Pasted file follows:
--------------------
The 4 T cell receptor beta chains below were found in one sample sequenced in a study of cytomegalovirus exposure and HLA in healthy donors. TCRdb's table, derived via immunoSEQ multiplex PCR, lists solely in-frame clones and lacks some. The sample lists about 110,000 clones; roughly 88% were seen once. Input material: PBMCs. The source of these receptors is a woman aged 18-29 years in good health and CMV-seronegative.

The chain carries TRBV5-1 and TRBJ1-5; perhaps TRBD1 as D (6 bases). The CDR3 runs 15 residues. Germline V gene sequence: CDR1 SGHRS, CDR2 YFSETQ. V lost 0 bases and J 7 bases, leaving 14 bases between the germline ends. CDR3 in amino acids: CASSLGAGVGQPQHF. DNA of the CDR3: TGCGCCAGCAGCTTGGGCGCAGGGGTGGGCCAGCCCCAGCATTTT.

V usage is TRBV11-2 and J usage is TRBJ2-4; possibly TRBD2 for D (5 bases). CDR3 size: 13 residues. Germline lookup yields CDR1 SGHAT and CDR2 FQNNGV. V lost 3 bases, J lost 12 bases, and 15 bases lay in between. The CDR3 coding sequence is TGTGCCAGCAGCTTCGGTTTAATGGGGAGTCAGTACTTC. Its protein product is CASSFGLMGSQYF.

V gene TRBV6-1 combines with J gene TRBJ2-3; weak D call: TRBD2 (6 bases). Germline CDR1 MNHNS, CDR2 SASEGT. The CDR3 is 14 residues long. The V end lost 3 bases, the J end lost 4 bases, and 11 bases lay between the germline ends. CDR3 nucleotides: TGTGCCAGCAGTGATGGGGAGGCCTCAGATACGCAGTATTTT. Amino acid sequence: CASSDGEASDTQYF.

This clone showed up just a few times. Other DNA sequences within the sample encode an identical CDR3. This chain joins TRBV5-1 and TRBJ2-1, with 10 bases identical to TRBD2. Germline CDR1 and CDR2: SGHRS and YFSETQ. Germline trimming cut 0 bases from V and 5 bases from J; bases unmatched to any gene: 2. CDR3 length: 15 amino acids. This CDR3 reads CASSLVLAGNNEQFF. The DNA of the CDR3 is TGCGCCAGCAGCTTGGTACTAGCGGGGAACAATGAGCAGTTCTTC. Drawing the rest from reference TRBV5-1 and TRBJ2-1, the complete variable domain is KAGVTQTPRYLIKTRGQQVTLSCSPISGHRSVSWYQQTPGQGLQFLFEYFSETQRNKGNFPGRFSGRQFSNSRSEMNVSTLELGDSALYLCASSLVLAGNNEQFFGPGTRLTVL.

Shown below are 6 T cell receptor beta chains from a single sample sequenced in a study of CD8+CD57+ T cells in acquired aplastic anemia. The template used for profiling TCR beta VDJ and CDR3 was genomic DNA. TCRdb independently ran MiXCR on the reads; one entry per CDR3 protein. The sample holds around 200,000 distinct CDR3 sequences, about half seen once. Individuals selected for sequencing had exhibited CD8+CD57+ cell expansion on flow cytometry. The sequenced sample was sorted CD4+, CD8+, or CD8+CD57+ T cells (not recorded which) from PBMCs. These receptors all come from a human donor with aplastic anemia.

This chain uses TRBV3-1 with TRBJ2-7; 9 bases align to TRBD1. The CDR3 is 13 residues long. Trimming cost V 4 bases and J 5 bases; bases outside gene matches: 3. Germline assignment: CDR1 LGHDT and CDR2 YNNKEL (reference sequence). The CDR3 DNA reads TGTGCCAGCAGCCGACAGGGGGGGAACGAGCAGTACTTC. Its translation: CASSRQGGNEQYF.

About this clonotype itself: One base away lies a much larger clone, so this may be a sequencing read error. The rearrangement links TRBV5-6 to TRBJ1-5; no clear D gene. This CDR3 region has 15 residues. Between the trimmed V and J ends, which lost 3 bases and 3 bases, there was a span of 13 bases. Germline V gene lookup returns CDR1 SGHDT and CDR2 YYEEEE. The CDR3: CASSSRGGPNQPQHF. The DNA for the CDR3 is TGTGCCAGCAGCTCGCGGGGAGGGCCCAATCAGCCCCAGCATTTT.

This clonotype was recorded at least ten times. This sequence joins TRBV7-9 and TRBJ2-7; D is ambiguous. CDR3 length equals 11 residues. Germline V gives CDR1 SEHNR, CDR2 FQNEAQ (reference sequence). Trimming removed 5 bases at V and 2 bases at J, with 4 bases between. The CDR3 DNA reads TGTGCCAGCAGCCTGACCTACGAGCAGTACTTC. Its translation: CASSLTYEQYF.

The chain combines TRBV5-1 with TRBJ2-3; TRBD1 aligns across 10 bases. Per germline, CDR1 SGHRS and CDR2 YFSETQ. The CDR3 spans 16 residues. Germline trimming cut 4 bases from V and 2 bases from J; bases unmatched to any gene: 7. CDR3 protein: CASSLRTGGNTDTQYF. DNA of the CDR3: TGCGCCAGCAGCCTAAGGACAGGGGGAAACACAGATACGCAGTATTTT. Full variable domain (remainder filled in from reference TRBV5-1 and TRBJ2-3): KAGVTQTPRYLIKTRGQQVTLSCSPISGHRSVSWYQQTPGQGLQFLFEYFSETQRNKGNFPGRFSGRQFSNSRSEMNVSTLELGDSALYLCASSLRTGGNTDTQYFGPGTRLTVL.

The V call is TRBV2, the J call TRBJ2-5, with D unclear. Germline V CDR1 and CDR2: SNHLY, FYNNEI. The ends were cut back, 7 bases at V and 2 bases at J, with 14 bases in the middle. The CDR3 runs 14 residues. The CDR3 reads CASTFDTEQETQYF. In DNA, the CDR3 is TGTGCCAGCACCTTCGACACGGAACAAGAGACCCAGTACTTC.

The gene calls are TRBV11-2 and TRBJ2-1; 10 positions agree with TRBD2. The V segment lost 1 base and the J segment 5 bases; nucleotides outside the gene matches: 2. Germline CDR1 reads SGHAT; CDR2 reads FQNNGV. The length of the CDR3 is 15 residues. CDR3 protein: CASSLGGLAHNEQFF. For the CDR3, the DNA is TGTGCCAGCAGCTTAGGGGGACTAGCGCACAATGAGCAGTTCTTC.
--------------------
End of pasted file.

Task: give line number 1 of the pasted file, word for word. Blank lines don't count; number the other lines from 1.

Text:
The 4 T cell receptor beta chains below were found in one sample sequenced in a study of cytomegalovirus exposure and HLA in healthy donors. TCRdb's table, derived via immunoSEQ multiplex PCR, lists solely in-frame clones and lacks some. The sample lists about 110,000 clones; roughly 88% were seen once. Input material: PBMCs. The source of these receptors is a woman aged 18-29 years in good health and CMV-seronegative.